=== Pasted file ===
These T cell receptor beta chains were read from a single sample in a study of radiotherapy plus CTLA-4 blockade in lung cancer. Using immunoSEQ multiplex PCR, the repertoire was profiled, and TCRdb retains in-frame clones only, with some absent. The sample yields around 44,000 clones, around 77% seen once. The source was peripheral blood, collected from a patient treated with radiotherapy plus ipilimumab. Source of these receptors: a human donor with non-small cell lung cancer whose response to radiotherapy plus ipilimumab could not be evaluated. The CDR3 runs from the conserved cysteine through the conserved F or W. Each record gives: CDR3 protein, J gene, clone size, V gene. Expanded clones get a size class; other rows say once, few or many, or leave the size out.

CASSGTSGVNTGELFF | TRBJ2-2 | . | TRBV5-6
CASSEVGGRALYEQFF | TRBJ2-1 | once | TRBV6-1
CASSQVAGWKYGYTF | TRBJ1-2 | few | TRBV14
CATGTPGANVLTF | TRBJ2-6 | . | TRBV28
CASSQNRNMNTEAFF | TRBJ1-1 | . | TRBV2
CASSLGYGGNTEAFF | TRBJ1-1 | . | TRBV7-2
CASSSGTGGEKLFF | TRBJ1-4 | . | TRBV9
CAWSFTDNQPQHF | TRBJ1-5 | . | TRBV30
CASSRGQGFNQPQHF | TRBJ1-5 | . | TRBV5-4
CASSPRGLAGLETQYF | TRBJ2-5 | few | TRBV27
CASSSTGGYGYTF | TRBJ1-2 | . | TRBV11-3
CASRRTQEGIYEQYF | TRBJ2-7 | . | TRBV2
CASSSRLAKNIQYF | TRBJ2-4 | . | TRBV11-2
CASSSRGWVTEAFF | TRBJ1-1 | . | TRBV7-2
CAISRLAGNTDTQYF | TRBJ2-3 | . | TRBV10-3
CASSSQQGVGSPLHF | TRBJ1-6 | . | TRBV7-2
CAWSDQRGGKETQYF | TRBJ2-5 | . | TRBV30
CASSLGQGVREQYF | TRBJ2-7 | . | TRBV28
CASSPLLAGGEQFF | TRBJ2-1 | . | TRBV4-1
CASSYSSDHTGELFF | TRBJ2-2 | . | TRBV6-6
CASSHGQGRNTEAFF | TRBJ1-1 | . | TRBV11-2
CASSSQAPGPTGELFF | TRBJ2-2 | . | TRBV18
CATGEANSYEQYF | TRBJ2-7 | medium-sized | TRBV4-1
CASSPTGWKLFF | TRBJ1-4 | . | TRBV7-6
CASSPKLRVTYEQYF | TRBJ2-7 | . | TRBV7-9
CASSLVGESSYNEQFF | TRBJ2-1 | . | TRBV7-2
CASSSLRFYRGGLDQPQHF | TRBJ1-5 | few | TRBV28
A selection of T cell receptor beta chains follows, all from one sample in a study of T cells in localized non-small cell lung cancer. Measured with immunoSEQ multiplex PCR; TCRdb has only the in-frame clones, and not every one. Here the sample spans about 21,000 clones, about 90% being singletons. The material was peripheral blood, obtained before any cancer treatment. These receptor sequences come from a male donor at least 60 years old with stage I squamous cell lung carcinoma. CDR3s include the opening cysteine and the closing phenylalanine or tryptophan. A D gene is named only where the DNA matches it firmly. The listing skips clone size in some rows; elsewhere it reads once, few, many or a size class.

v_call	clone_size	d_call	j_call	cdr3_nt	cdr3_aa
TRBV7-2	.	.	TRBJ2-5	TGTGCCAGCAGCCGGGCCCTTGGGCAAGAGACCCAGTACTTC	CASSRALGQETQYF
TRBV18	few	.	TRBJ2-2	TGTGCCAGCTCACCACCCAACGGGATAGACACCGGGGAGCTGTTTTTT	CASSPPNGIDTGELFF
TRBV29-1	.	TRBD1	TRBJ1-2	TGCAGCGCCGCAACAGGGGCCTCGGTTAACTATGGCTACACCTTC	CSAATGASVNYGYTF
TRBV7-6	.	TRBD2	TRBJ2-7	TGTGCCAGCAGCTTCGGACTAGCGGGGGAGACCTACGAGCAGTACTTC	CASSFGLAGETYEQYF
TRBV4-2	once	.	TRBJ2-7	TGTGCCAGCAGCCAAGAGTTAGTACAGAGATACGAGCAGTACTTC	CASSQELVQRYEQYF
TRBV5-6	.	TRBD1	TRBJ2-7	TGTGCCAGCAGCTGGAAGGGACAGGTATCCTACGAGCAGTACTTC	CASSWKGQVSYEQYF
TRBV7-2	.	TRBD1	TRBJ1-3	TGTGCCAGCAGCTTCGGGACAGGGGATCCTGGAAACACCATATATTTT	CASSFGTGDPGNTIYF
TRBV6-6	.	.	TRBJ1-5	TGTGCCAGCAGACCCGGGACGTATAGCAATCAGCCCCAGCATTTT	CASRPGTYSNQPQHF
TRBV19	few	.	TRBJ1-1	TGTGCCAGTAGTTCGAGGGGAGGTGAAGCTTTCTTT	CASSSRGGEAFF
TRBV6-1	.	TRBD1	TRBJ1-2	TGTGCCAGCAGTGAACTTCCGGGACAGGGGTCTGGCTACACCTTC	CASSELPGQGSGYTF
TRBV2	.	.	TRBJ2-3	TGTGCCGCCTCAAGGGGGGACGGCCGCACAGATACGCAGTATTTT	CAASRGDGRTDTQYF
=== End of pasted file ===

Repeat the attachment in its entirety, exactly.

These T cell receptor beta chains were read from a single sample in a study of radiotherapy plus CTLA-4 blockade in lung cancer. Using immunoSEQ multiplex PCR, the repertoire was profiled, and TCRdb retains in-frame clones only, with some absent. The sample yields around 44,000 clones, around 77% seen once. The source was peripheral blood, collected from a patient treated with radiotherapy plus ipilimumab. Source of these receptors: a human donor with non-small cell lung cancer whose response to radiotherapy plus ipilimumab could not be evaluated. The CDR3 runs from the conserved cysteine through the conserved F or W. Each record gives: CDR3 protein, J gene, clone size, V gene. Expanded clones get a size class; other rows say once, few or many, or leave the size out.

CASSGTSGVNTGELFF | TRBJ2-2 | . | TRBV5-6
CASSEVGGRALYEQFF | TRBJ2-1 | once | TRBV6-1
CASSQVAGWKYGYTF | TRBJ1-2 | few | TRBV14
CATGTPGANVLTF | TRBJ2-6 | . | TRBV28
CASSQNRNMNTEAFF | TRBJ1-1 | . | TRBV2
CASSLGYGGNTEAFF | TRBJ1-1 | . | TRBV7-2
CASSSGTGGEKLFF | TRBJ1-4 | . | TRBV9
CAWSFTDNQPQHF | TRBJ1-5 | . | TRBV30
CASSRGQGFNQPQHF | TRBJ1-5 | . | TRBV5-4
CASSPRGLAGLETQYF | TRBJ2-5 | few | TRBV27
CASSSTGGYGYTF | TRBJ1-2 | . | TRBV11-3
CASRRTQEGIYEQYF | TRBJ2-7 | . | TRBV2
CASSSRLAKNIQYF | TRBJ2-4 | . | TRBV11-2
CASSSRGWVTEAFF | TRBJ1-1 | . | TRBV7-2
CAISRLAGNTDTQYF | TRBJ2-3 | . | TRBV10-3
CASSSQQGVGSPLHF | TRBJ1-6 | . | TRBV7-2
CAWSDQRGGKETQYF | TRBJ2-5 | . | TRBV30
CASSLGQGVREQYF | TRBJ2-7 | . | TRBV28
CASSPLLAGGEQFF | TRBJ2-1 | . | TRBV4-1
CASSYSSDHTGELFF | TRBJ2-2 | . | TRBV6-6
CASSHGQGRNTEAFF | TRBJ1-1 | . | TRBV11-2
CASSSQAPGPTGELFF | TRBJ2-2 | . | TRBV18
CATGEANSYEQYF | TRBJ2-7 | medium-sized | TRBV4-1
CASSPTGWKLFF | TRBJ1-4 | . | TRBV7-6
CASSPKLRVTYEQYF | TRBJ2-7 | . | TRBV7-9
CASSLVGESSYNEQFF | TRBJ2-1 | . | TRBV7-2
CASSSLRFYRGGLDQPQHF | TRBJ1-5 | few | TRBV28
A selection of T cell receptor beta chains follows, all from one sample in a study of T cells in localized non-small cell lung cancer. Measured with immunoSEQ multiplex PCR; TCRdb has only the in-frame clones, and not every one. Here the sample spans about 21,000 clones, about 90% being singletons. The material was peripheral blood, obtained before any cancer treatment. These receptor sequences come from a male donor at least 60 years old with stage I squamous cell lung carcinoma. CDR3s include the opening cysteine and the closing phenylalanine or tryptophan. A D gene is named only where the DNA matches it firmly. The listing skips clone size in some rows; elsewhere it reads once, few, many or a size class.

v_call	clone_size	d_call	j_call	cdr3_nt	cdr3_aa
TRBV7-2	.	.	TRBJ2-5	TGTGCCAGCAGCCGGGCCCTTGGGCAAGAGACCCAGTACTTC	CASSRALGQETQYF
TRBV18	few	.	TRBJ2-2	TGTGCCAGCTCACCACCCAACGGGATAGACACCGGGGAGCTGTTTTTT	CASSPPNGIDTGELFF
TRBV29-1	.	TRBD1	TRBJ1-2	TGCAGCGCCGCAACAGGGGCCTCGGTTAACTATGGCTACACCTTC	CSAATGASVNYGYTF
TRBV7-6	.	TRBD2	TRBJ2-7	TGTGCCAGCAGCTTCGGACTAGCGGGGGAGACCTACGAGCAGTACTTC	CASSFGLAGETYEQYF
TRBV4-2	once	.	TRBJ2-7	TGTGCCAGCAGCCAAGAGTTAGTACAGAGATACGAGCAGTACTTC	CASSQELVQRYEQYF
TRBV5-6	.	TRBD1	TRBJ2-7	TGTGCCAGCAGCTGGAAGGGACAGGTATCCTACGAGCAGTACTTC	CASSWKGQVSYEQYF
TRBV7-2	.	TRBD1	TRBJ1-3	TGTGCCAGCAGCTTCGGGACAGGGGATCCTGGAAACACCATATATTTT	CASSFGTGDPGNTIYF
TRBV6-6	.	.	TRBJ1-5	TGTGCCAGCAGACCCGGGACGTATAGCAATCAGCCCCAGCATTTT	CASRPGTYSNQPQHF
TRBV19	few	.	TRBJ1-1	TGTGCCAGTAGTTCGAGGGGAGGTGAAGCTTTCTTT	CASSSRGGEAFF
TRBV6-1	.	TRBD1	TRBJ1-2	TGTGCCAGCAGTGAACTTCCGGGACAGGGGTCTGGCTACACCTTC	CASSELPGQGSGYTF
TRBV2	.	.	TRBJ2-3	TGTGCCGCCTCAAGGGGGGACGGCCGCACAGATACGCAGTATTTT	CAASRGDGRTDTQYF